Americans have been dealing with above-average — and, for a good stretch, decades-high — inflation for going on three years now. The strong and resilient job market helped households stay afloat, contributed to continued spending and kept a recession at bay; however, pervasive and prolonged inflation have sapped away precious dollars and worn down people’s psyches in the process.

Former President Donald Trump and President Joe Biden debate at CNN's Atlanta studios on June 27, 2024. Will Lanzoni/CNN Related article Takeaways from CNN’s presidential debate with Biden and Trump

And in an election year, those effects are top of mind for voters and factored heavily into Thursday night’s first presidential debate.

Consumer confidence readings have been depressed since inflation began its rapid ascent in early 2021. On Friday, the University of Michigan’s consumer sentiment index held mostly steady with May, dipping by a “scant and statistically insignificant” 0.9 index points to 68.2, its lowest reading of the year.

Economists have said that slowing inflation combined with the ongoing softening in economic growth could likely ensure at least one Fed rate cut this year. Interest rates currently are at a 23-year high as a result of the central bank’s aggressive campaign to tame inflation.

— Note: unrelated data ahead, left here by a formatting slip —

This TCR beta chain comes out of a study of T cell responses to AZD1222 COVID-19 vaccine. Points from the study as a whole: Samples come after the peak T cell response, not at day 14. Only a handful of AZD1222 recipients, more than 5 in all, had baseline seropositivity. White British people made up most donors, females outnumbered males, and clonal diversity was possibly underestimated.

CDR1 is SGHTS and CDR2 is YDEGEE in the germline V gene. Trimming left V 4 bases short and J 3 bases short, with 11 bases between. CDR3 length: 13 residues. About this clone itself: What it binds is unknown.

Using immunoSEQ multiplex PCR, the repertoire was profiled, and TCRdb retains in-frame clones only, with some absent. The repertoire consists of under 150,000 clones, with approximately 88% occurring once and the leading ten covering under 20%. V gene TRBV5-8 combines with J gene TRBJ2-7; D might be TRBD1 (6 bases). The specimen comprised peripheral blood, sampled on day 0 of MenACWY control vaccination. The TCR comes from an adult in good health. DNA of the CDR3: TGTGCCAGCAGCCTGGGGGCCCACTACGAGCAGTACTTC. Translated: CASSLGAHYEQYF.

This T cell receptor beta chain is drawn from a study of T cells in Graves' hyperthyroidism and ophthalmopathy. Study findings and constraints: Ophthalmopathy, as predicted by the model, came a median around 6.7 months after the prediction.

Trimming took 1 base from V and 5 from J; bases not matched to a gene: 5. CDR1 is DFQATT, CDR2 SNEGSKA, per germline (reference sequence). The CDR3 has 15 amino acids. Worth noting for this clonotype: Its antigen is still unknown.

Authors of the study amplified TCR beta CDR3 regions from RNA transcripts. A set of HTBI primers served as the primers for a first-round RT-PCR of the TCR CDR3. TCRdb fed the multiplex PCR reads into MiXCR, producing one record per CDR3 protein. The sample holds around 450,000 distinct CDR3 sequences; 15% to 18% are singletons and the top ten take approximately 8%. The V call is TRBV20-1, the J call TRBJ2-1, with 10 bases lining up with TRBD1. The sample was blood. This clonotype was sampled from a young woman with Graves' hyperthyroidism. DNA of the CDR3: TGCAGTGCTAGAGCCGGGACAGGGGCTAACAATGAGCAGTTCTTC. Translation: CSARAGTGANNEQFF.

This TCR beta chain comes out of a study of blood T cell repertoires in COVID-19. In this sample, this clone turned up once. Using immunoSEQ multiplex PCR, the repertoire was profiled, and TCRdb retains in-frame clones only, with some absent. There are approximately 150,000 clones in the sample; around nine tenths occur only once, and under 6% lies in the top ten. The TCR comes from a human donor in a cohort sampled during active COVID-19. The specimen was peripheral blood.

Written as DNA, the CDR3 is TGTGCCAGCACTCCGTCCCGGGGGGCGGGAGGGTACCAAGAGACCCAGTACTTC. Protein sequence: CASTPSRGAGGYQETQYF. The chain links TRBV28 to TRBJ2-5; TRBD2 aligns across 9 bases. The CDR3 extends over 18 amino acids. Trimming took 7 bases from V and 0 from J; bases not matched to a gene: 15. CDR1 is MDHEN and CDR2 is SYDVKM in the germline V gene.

“This is the lowest monthly core inflation increase that we’ve seen this year and it furthers the narrative that the disinflationary trend that stalled during the first quarter is back to life again,” Olu Sonola, Fitch Ratings’ head of US economic research, said in commentary issued Friday. “Core inflation is now below the year-end median estimate that was penciled in at the last [Fed meeting]. If the trend we saw this month continues consistently for another two months, the Fed may finally have the confidence necessary for a rate cut in September.”

The May PCE data boosted investors’ optimism for a September rate cut. On Friday morning, the probability increased to 61.1% from Thursday’s 59.5% for the federal funds rate moving a quarter-point lower, according to the CME FedWatch tool.

US prices didn’t rise last month for the first time since November | CNN Business (2024)